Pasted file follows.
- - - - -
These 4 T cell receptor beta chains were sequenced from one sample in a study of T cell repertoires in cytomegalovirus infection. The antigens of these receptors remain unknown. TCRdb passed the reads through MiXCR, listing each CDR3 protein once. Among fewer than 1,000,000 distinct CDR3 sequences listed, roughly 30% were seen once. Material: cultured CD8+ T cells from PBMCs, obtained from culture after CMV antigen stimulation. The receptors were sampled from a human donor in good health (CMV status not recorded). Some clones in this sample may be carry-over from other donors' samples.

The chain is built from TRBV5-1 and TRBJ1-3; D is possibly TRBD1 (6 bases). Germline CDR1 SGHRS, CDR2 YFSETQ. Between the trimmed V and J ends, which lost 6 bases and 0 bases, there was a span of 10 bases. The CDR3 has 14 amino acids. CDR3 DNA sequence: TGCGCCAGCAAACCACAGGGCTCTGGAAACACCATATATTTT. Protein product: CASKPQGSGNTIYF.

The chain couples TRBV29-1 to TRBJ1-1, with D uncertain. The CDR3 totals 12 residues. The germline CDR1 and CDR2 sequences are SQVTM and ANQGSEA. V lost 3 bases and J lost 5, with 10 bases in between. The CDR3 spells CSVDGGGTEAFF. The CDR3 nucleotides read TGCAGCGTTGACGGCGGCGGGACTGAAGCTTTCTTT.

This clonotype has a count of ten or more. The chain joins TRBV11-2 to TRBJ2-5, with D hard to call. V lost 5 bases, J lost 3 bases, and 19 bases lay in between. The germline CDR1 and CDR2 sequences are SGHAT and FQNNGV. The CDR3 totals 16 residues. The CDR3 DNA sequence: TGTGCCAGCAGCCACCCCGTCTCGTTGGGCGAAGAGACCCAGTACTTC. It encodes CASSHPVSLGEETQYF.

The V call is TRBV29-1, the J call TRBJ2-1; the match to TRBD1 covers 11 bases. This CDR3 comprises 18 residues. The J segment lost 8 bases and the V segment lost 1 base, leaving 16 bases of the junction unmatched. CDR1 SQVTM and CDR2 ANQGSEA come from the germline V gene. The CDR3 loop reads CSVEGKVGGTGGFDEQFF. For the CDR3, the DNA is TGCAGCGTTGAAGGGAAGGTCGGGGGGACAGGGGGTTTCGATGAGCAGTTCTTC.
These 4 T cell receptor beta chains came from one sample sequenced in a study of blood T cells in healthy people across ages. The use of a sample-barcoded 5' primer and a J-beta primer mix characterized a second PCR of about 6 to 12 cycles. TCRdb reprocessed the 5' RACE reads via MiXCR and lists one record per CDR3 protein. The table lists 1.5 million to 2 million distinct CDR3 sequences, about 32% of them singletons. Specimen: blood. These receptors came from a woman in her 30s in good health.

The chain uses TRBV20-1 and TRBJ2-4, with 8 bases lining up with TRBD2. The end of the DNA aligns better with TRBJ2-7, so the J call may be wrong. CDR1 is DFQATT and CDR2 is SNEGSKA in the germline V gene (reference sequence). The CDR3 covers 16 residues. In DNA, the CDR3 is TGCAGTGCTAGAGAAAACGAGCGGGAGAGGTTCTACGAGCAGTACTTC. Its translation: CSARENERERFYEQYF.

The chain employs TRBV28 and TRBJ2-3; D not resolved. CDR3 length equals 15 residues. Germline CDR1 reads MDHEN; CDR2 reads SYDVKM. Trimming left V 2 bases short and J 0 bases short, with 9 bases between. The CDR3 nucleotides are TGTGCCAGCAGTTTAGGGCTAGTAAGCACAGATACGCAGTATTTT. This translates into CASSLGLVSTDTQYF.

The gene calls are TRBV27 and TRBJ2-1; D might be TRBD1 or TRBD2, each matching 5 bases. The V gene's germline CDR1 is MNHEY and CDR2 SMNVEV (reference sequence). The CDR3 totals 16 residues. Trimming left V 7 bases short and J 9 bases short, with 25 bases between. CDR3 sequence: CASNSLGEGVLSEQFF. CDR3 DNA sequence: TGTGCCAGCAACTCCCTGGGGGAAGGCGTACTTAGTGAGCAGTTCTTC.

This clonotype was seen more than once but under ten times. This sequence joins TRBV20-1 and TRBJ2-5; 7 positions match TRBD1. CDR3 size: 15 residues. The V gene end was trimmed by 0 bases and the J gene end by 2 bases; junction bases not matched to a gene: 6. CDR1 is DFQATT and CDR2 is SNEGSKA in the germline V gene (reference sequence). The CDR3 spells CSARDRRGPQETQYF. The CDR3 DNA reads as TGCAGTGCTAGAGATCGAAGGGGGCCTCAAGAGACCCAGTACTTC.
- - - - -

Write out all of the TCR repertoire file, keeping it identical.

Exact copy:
These 4 T cell receptor beta chains were sequenced from one sample in a study of T cell repertoires in cytomegalovirus infection. The antigens of these receptors remain unknown. TCRdb passed the reads through MiXCR, listing each CDR3 protein once. Among fewer than 1,000,000 distinct CDR3 sequences listed, roughly 30% were seen once. Material: cultured CD8+ T cells from PBMCs, obtained from culture after CMV antigen stimulation. The receptors were sampled from a human donor in good health (CMV status not recorded). Some clones in this sample may be carry-over from other donors' samples.

The chain is built from TRBV5-1 and TRBJ1-3; D is possibly TRBD1 (6 bases). Germline CDR1 SGHRS, CDR2 YFSETQ. Between the trimmed V and J ends, which lost 6 bases and 0 bases, there was a span of 10 bases. The CDR3 has 14 amino acids. CDR3 DNA sequence: TGCGCCAGCAAACCACAGGGCTCTGGAAACACCATATATTTT. Protein product: CASKPQGSGNTIYF.

The chain couples TRBV29-1 to TRBJ1-1, with D uncertain. The CDR3 totals 12 residues. The germline CDR1 and CDR2 sequences are SQVTM and ANQGSEA. V lost 3 bases and J lost 5, with 10 bases in between. The CDR3 spells CSVDGGGTEAFF. The CDR3 nucleotides read TGCAGCGTTGACGGCGGCGGGACTGAAGCTTTCTTT.

This clonotype has a count of ten or more. The chain joins TRBV11-2 to TRBJ2-5, with D hard to call. V lost 5 bases, J lost 3 bases, and 19 bases lay in between. The germline CDR1 and CDR2 sequences are SGHAT and FQNNGV. The CDR3 totals 16 residues. The CDR3 DNA sequence: TGTGCCAGCAGCCACCCCGTCTCGTTGGGCGAAGAGACCCAGTACTTC. It encodes CASSHPVSLGEETQYF.

The V call is TRBV29-1, the J call TRBJ2-1; the match to TRBD1 covers 11 bases. This CDR3 comprises 18 residues. The J segment lost 8 bases and the V segment lost 1 base, leaving 16 bases of the junction unmatched. CDR1 SQVTM and CDR2 ANQGSEA come from the germline V gene. The CDR3 loop reads CSVEGKVGGTGGFDEQFF. For the CDR3, the DNA is TGCAGCGTTGAAGGGAAGGTCGGGGGGACAGGGGGTTTCGATGAGCAGTTCTTC.
These 4 T cell receptor beta chains came from one sample sequenced in a study of blood T cells in healthy people across ages. The use of a sample-barcoded 5' primer and a J-beta primer mix characterized a second PCR of about 6 to 12 cycles. TCRdb reprocessed the 5' RACE reads via MiXCR and lists one record per CDR3 protein. The table lists 1.5 million to 2 million distinct CDR3 sequences, about 32% of them singletons. Specimen: blood. These receptors came from a woman in her 30s in good health.

The chain uses TRBV20-1 and TRBJ2-4, with 8 bases lining up with TRBD2. The end of the DNA aligns better with TRBJ2-7, so the J call may be wrong. CDR1 is DFQATT and CDR2 is SNEGSKA in the germline V gene (reference sequence). The CDR3 covers 16 residues. In DNA, the CDR3 is TGCAGTGCTAGAGAAAACGAGCGGGAGAGGTTCTACGAGCAGTACTTC. Its translation: CSARENERERFYEQYF.

The chain employs TRBV28 and TRBJ2-3; D not resolved. CDR3 length equals 15 residues. Germline CDR1 reads MDHEN; CDR2 reads SYDVKM. Trimming left V 2 bases short and J 0 bases short, with 9 bases between. The CDR3 nucleotides are TGTGCCAGCAGTTTAGGGCTAGTAAGCACAGATACGCAGTATTTT. This translates into CASSLGLVSTDTQYF.

The gene calls are TRBV27 and TRBJ2-1; D might be TRBD1 or TRBD2, each matching 5 bases. The V gene's germline CDR1 is MNHEY and CDR2 SMNVEV (reference sequence). The CDR3 totals 16 residues. Trimming left V 7 bases short and J 9 bases short, with 25 bases between. CDR3 sequence: CASNSLGEGVLSEQFF. CDR3 DNA sequence: TGTGCCAGCAACTCCCTGGGGGAAGGCGTACTTAGTGAGCAGTTCTTC.

This clonotype was seen more than once but under ten times. This sequence joins TRBV20-1 and TRBJ2-5; 7 positions match TRBD1. CDR3 size: 15 residues. The V gene end was trimmed by 0 bases and the J gene end by 2 bases; junction bases not matched to a gene: 6. CDR1 is DFQATT and CDR2 is SNEGSKA in the germline V gene (reference sequence). The CDR3 spells CSARDRRGPQETQYF. The CDR3 DNA reads as TGCAGTGCTAGAGATCGAAGGGGGCCTCAAGAGACCCAGTACTTC.